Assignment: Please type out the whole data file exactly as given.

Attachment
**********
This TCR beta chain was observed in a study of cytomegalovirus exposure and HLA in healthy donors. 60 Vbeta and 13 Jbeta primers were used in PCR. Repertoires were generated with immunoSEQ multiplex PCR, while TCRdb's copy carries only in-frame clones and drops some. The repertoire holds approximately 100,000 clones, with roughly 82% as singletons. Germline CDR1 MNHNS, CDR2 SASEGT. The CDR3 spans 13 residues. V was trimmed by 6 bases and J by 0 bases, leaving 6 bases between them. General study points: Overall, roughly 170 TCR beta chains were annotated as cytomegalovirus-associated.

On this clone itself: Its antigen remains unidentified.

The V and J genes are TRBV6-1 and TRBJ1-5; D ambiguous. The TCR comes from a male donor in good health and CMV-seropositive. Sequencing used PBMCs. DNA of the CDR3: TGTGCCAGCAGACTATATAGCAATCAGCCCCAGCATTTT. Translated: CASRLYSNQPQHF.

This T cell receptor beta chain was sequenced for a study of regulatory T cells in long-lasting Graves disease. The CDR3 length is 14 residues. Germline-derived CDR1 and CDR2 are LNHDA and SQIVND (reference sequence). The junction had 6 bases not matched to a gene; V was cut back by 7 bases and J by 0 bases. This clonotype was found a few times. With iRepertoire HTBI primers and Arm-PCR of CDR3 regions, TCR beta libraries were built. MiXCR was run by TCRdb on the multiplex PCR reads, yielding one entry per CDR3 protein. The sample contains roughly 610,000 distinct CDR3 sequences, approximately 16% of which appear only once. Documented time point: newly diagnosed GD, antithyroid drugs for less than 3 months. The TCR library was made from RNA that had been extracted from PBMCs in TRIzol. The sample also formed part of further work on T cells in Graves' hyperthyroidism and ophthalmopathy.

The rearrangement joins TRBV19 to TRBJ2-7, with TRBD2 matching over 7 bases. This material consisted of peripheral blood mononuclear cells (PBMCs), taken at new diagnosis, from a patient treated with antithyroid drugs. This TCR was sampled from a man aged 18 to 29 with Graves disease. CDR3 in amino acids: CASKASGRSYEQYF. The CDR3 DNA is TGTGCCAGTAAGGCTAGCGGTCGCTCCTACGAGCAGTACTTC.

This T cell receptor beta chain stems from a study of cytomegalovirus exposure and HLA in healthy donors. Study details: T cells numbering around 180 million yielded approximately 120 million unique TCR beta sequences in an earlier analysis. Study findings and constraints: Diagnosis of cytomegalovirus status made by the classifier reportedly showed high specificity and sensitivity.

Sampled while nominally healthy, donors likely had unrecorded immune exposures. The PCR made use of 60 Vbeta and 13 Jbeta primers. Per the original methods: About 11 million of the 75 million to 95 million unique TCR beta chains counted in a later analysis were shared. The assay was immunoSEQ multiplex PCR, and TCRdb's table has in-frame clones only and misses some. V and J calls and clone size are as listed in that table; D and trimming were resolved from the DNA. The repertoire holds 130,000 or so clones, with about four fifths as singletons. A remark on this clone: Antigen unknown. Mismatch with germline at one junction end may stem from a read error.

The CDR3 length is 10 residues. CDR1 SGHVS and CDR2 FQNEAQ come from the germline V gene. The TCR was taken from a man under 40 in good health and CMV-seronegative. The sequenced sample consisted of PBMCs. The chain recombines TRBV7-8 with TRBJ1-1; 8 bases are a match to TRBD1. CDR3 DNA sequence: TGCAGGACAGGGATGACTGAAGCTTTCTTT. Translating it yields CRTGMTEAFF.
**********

This TCR beta chain was observed in a study of cytomegalovirus exposure and HLA in healthy donors. 60 Vbeta and 13 Jbeta primers were used in PCR. Repertoires were generated with immunoSEQ multiplex PCR, while TCRdb's copy carries only in-frame clones and drops some. The repertoire holds approximately 100,000 clones, with roughly 82% as singletons. Germline CDR1 MNHNS, CDR2 SASEGT. The CDR3 spans 13 residues. V was trimmed by 6 bases and J by 0 bases, leaving 6 bases between them. General study points: Overall, roughly 170 TCR beta chains were annotated as cytomegalovirus-associated.

On this clone itself: Its antigen remains unidentified.

The V and J genes are TRBV6-1 and TRBJ1-5; D ambiguous. The TCR comes from a male donor in good health and CMV-seropositive. Sequencing used PBMCs. DNA of the CDR3: TGTGCCAGCAGACTATATAGCAATCAGCCCCAGCATTTT. Translated: CASRLYSNQPQHF.

This T cell receptor beta chain was sequenced for a study of regulatory T cells in long-lasting Graves disease. The CDR3 length is 14 residues. Germline-derived CDR1 and CDR2 are LNHDA and SQIVND (reference sequence). The junction had 6 bases not matched to a gene; V was cut back by 7 bases and J by 0 bases. This clonotype was found a few times. With iRepertoire HTBI primers and Arm-PCR of CDR3 regions, TCR beta libraries were built. MiXCR was run by TCRdb on the multiplex PCR reads, yielding one entry per CDR3 protein. The sample contains roughly 610,000 distinct CDR3 sequences, approximately 16% of which appear only once. Documented time point: newly diagnosed GD, antithyroid drugs for less than 3 months. The TCR library was made from RNA that had been extracted from PBMCs in TRIzol. The sample also formed part of further work on T cells in Graves' hyperthyroidism and ophthalmopathy.

The rearrangement joins TRBV19 to TRBJ2-7, with TRBD2 matching over 7 bases. This material consisted of peripheral blood mononuclear cells (PBMCs), taken at new diagnosis, from a patient treated with antithyroid drugs. This TCR was sampled from a man aged 18 to 29 with Graves disease. CDR3 in amino acids: CASKASGRSYEQYF. The CDR3 DNA is TGTGCCAGTAAGGCTAGCGGTCGCTCCTACGAGCAGTACTTC.

This T cell receptor beta chain stems from a study of cytomegalovirus exposure and HLA in healthy donors. Study details: T cells numbering around 180 million yielded approximately 120 million unique TCR beta sequences in an earlier analysis. Study findings and constraints: Diagnosis of cytomegalovirus status made by the classifier reportedly showed high specificity and sensitivity.

Sampled while nominally healthy, donors likely had unrecorded immune exposures. The PCR made use of 60 Vbeta and 13 Jbeta primers. Per the original methods: About 11 million of the 75 million to 95 million unique TCR beta chains counted in a later analysis were shared. The assay was immunoSEQ multiplex PCR, and TCRdb's table has in-frame clones only and misses some. V and J calls and clone size are as listed in that table; D and trimming were resolved from the DNA. The repertoire holds 130,000 or so clones, with about four fifths as singletons. A remark on this clone: Antigen unknown. Mismatch with germline at one junction end may stem from a read error.

The CDR3 length is 10 residues. CDR1 SGHVS and CDR2 FQNEAQ come from the germline V gene. The TCR was taken from a man under 40 in good health and CMV-seronegative. The sequenced sample consisted of PBMCs. The chain recombines TRBV7-8 with TRBJ1-1; 8 bases are a match to TRBD1. CDR3 DNA sequence: TGCAGGACAGGGATGACTGAAGCTTTCTTT. Translating it yields CRTGMTEAFF.